SINGAPORE--Some 18.8 percent of local businesses perceive ICT to have contributed at the highest level within their organization, having been the primary driver for innovation, transformation, design and deployment of new business model and services, according to a study by ZDNet Asia.
Another 10.2 percent of Singapore businesses pointed to the next highest level in which ICT contribution was described as "differentiating", while the majority--at 44.2 percent--said their company's ICT adoption as "improving". The remaining proportion, 26.8 percent, judged their organizations' ICT use to be at the lowest level, as "delivering" or simply doing the basics, the study revealed.
In other words, just 29 percent of local businesses said their IT capabilities help them compete more effectively or create innovative services in their markets, noted Angus Macaskill, industry analyst at CBS Interactive, who reviewed the survey findings.
He added that the 18.8 percent of respondents who described their companies' ICT use to be at the highest level, or "innovating", were well positioned to beat competitors that were less advanced in adopting ICT as a strategic competitive weapon.
Macaskill also noted that larger organizations were more likely to enjoy a higher level of returns from their ICT adoption.
According to the survey, some 22.5 percent of businesses with over 1,000 employees assessed the impact of ICT in their organization to be "innovating", while 14.7 percent described their ICT impact as "differentiating".
In comparison, 18 percent of businesses with fewer than 100 employees described the impact of ICT as "innovating", while 9.8 percent evaluated it as "differentiating".
Macaskill said: "Business leaders [in Singapore] clearly see room for improvement in the contribution ICT makes to their results."
"The 71 percent of respondents where ICT is 'delivering' or 'improving' must raise their game to keep up," he noted. "They need to do so not only for the obvious reason their results depend on it, but also to contribute more fully to the transformation of Singapore into the smartest of cities. They can help create a truly intelligent nation, powered by infocomm."
Commissioned by IBM Singapore, the survey was conducted in December 2011 and polled 373 IT executives and decision-makers who were ZDNet Asia-registered members and readers. The study aimed to uncover the views of Singapore executives on how ICT was contributing to their businesses and the progress of their ICT deployments. Respondents were also asked about their views on how the Singapore government's Intelligent Nation 2015 (iN2015) 10-year roadmap had impacted the industry since its launch in 2006.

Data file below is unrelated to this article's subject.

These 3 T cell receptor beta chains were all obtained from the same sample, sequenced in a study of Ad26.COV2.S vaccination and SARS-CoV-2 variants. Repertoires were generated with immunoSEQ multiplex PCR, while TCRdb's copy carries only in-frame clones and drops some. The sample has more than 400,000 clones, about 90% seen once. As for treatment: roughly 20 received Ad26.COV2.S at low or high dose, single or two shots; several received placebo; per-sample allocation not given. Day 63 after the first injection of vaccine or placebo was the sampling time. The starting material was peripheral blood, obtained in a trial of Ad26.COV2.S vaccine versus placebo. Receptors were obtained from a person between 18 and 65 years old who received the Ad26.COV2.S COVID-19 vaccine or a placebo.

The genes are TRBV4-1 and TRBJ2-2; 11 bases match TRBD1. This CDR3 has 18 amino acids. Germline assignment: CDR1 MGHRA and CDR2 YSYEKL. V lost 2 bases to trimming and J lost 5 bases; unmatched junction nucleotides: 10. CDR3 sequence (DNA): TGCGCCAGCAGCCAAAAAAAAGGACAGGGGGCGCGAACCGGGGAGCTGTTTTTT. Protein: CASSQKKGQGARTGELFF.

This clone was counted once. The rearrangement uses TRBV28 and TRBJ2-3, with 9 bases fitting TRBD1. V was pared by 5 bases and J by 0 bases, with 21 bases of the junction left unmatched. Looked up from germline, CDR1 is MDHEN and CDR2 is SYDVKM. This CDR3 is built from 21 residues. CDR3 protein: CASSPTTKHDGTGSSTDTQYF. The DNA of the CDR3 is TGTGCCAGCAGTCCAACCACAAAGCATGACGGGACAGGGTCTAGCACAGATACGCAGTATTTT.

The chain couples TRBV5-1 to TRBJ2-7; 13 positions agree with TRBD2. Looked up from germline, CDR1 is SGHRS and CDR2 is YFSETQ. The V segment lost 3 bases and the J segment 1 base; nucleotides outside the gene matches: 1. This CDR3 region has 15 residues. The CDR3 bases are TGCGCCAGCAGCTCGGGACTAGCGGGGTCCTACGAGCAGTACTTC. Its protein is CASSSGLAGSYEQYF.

iN2015 sees mostly positive feedback
Asked to describe the contribution of iN2015 to Singapore's economy, 35.4 percent of respondents said it was making a difference--with 19 percent describing it as "innovating" while the remaining 16.4 percent said it was "differentiating".
Some 71.8 percent believed the 10-year national roadmap had helped their companies by providing better local ICT skills, while 71.1 percent said it exposed their teams to opportunities that would otherwise not exist.
Specifically, 81.2 percent agreed or strongly agreed that iN2015 made Singapore a better place to work, while 78.8 percent said it made the city-state a better place to live in. Another 79.9 percent said it created more efficient banking, while 73.2 percent indicated that it led to "a sense of optimism" about the future of IT in the country.
However, a notably lower proportion, at 55 percent, agreed or strongly agreed that iN2015 created more efficient public utilities such as water and power. In addition, 12.1 percent disagreed or strongly disagreed with this statement, according to the survey. Some 9.9 percent had similar negative sentiments when asked if it helped create more efficient public transport.
Priorities on security, cost reduction
In terms of IT priorities, Singapore businesses ranked security as topmost on their list. Almost three-quarter, or 73.2 percent, of respondents pointed to the need to provide a secure IT environment as a top or major priority.
Some 67 percent indicated reducing overall IT costs as a top priority, while 63.8 percent highlighted the need to improve information management to support more informed decision-making.
Macaskill noted that the strong focus on security reflected the increasing access to IT environments and services by clients and suppliers, as well as the growing volume of mobile devices accessing corporate networks.
He added that the need to reduce IT costs was pushing businesses here to streamline their ICT infrastructure through virtualized, consolidated environments, as well as cloud services.
Mobility also led the way in terms of IT deployment plans for this year.
The survey revealed that 38.9 percent of respondents had already started or completed mobile workforce deployments, while 20.9 percent would roll out similar initiatives this year. By end-2012, 59.8 percent of Singapore organizations would have a mobile workforce.
Macaskill explained: "Mobility services for staff as well as client applications are the primary focus areas for Singapore IT leaders in 2012. Businesses are facilitating the introduction of their mobile workforces through enabling personal devices to access corporate networks, applications and data.
"This development necessitates renewed focus on the security of personal devices, which is consistent with the number one position of security in the list of IT priorities," he said.